It was clear from the off that I was fast into a decent mullet and I took a moment or two to pay attention to how the rod was dealing with the encounter. My old Series 7 has a very distinct locking point when fighting a fish, a useful quality that tells me roughly how much pressure I’m applying and how much further I can go before asking for a breakage. The Vertex doesn’t have nearly such a pronounced locking point and seems to respond to increased pressure by just bending more. This means that there is less feeling of being in charge of the fight and the battle is more even. This is by no means a bad thing, in fact it makes the Vertex much more exciting to play a decent fish with. If, however, your fishing is in and around snaggy pontoons and you are concerned about giving a hooked mullet too much headway to run, a steelier rod may be a better choice. The Vertex also has more of a through action than my Series 7 and it did take me a little longer than usual to properly assert myself on the fish and get it to the net. The Vertex’s first victim finally slipped into the rubber mesh and was hoisted to safety, where it revealed itself to be a beautifully-conditioned fish of dead on 5lbs. A fine fish to break in a new rod with!
A few days later, I was back in the same area, Vertex in tow. With a bigger tide, the prospect of fishing another spot further up the beach was on the cards. Here the narrow channel of a small stream runs alongside a rock wall with a comfortable concrete platform above to fish from. You only get a brief window to fish here but it’s interesting close quarters stuff and the fish go bananas when you hook them. The light was fading as the water started to look really good for a bite, my float bobbing gently below me just a foot or so from the wall. As I watched, a dark shape appeared through the murky water, turning and flashing its silver flank before disappearing with a flick of its huge tail. Barely a second later, the float jagged to the side slightly and I set the hook on what was almost certainly the big fish I’d just seen.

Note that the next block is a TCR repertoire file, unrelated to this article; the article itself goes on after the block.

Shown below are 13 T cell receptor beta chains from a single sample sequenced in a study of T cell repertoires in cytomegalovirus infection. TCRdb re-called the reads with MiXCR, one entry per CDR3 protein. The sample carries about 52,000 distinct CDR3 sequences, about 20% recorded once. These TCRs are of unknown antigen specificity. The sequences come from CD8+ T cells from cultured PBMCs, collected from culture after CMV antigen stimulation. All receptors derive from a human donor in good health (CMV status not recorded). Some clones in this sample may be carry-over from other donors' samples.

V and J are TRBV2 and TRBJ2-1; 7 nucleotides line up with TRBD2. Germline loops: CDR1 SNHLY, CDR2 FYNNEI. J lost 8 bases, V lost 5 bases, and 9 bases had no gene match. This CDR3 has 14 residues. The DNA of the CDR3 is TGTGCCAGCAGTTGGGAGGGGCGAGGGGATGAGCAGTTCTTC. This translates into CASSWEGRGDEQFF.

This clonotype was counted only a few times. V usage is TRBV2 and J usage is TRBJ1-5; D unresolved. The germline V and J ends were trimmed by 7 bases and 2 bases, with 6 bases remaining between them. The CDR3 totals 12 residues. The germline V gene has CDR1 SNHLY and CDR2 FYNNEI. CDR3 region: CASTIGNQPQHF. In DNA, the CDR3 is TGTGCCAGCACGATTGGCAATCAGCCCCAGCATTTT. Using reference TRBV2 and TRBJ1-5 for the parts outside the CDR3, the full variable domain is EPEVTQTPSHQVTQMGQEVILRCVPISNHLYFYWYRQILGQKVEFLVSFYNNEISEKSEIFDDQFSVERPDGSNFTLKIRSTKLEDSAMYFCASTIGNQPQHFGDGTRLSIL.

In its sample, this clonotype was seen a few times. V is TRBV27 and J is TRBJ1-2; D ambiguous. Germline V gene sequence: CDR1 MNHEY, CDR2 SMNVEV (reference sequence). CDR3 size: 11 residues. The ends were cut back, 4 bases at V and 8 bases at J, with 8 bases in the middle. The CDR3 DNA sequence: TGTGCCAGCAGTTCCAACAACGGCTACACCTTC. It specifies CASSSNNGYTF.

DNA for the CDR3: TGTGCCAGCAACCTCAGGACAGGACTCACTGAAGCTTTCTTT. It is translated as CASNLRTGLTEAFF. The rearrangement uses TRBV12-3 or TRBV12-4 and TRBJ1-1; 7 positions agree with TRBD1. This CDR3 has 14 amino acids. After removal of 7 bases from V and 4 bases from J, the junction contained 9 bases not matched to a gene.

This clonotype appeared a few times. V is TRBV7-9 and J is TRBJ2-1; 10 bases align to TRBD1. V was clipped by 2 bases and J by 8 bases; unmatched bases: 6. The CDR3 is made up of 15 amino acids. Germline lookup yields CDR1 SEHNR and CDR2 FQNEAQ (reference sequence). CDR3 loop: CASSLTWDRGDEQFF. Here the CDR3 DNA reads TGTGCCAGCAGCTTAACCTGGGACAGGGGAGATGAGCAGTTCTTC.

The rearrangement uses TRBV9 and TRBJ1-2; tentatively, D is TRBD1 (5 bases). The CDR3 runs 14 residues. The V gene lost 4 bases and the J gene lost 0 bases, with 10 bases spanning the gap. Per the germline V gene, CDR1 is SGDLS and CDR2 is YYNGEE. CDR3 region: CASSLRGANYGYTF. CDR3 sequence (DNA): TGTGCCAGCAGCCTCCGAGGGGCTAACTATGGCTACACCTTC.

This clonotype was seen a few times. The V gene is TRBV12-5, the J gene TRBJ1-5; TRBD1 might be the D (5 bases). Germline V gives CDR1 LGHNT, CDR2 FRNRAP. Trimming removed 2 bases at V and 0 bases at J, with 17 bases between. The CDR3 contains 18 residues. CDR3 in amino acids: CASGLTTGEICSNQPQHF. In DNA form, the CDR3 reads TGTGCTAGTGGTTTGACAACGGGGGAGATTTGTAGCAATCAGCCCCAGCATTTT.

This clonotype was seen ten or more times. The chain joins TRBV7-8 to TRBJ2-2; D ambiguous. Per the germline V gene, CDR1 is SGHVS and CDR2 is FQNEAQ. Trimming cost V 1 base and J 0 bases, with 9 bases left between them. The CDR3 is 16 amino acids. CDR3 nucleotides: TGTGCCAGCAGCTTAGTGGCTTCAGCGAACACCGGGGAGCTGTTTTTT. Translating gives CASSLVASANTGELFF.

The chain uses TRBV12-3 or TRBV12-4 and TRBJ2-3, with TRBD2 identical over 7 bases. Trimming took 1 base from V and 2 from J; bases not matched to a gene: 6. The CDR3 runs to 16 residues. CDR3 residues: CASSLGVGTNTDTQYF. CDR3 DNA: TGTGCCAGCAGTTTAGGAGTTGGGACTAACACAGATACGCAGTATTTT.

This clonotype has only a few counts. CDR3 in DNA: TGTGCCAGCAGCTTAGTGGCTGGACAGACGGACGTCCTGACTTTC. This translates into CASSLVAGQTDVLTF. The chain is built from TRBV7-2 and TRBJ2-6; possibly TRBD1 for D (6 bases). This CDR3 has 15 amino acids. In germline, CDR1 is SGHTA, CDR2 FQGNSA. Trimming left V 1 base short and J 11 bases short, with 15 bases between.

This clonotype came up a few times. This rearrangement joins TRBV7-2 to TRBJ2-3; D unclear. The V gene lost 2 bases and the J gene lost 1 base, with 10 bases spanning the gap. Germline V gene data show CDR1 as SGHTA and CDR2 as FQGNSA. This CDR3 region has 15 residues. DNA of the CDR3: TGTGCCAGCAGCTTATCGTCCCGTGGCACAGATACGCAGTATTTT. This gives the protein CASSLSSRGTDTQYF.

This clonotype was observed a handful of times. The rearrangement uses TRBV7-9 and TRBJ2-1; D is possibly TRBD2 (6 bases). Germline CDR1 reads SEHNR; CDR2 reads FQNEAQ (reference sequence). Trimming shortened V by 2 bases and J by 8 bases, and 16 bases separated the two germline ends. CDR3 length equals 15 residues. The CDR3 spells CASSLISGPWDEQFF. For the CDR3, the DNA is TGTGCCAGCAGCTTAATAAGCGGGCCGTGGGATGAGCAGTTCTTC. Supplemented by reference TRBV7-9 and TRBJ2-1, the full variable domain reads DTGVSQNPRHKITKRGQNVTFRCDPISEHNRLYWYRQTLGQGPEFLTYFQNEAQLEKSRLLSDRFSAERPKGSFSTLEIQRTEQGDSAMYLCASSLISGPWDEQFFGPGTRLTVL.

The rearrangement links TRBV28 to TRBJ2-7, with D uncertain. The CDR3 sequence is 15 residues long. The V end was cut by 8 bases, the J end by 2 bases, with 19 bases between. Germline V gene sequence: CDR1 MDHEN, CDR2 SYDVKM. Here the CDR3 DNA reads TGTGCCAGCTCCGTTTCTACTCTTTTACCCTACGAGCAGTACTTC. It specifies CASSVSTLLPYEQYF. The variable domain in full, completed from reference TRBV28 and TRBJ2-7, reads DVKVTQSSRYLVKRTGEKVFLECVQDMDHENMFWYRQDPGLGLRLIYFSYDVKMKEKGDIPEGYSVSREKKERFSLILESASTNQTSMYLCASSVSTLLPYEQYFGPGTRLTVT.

After a great battle with a couple of lengthy runs, the mullet was languishing in my net, glistening in the last embers of evening light. This was another beauty of exactly 5lbs: I checked it over and it was definitely a different fish to that of a few days previous. After a couple of photos, I sent the mullet back on its way, watching as it glided back into the gloom to rejoin its shoal mates. I had a couple more casts but nightfall was imminent and I soon decided to head home, happy with my lot.
Since those first couple of sessions, I’ve been using the Vertex on every trip and enjoying it more and more. It’s a great rod for waggler fishing for thick lips and it’s certainly capable of being pressed into other uses, such as more general light float fishing for fish like mackerel and gars. It’s powerful enough to get the better of large thicks in frothing well-oxygenated water and handles the rigours of fishing such environments well. It also has enough subtlety to fish at close range in calmer water and take the sting out of sharp strikes. In summary, at this early stage of my fishing with the Vertex, I can’t fault it – it’s been exactly what I was looking for.
To get your hands on a Vertex, check out your nearest Drennan stockist (when restrictions allow). Here in Cornwall and local to me, Gwinear Angling in Newquay stock Drennan rods. If you’re primarily a sea angler like I am, it’s always a wise move to go and have a look at freshwater gear in the flesh before making a purchase.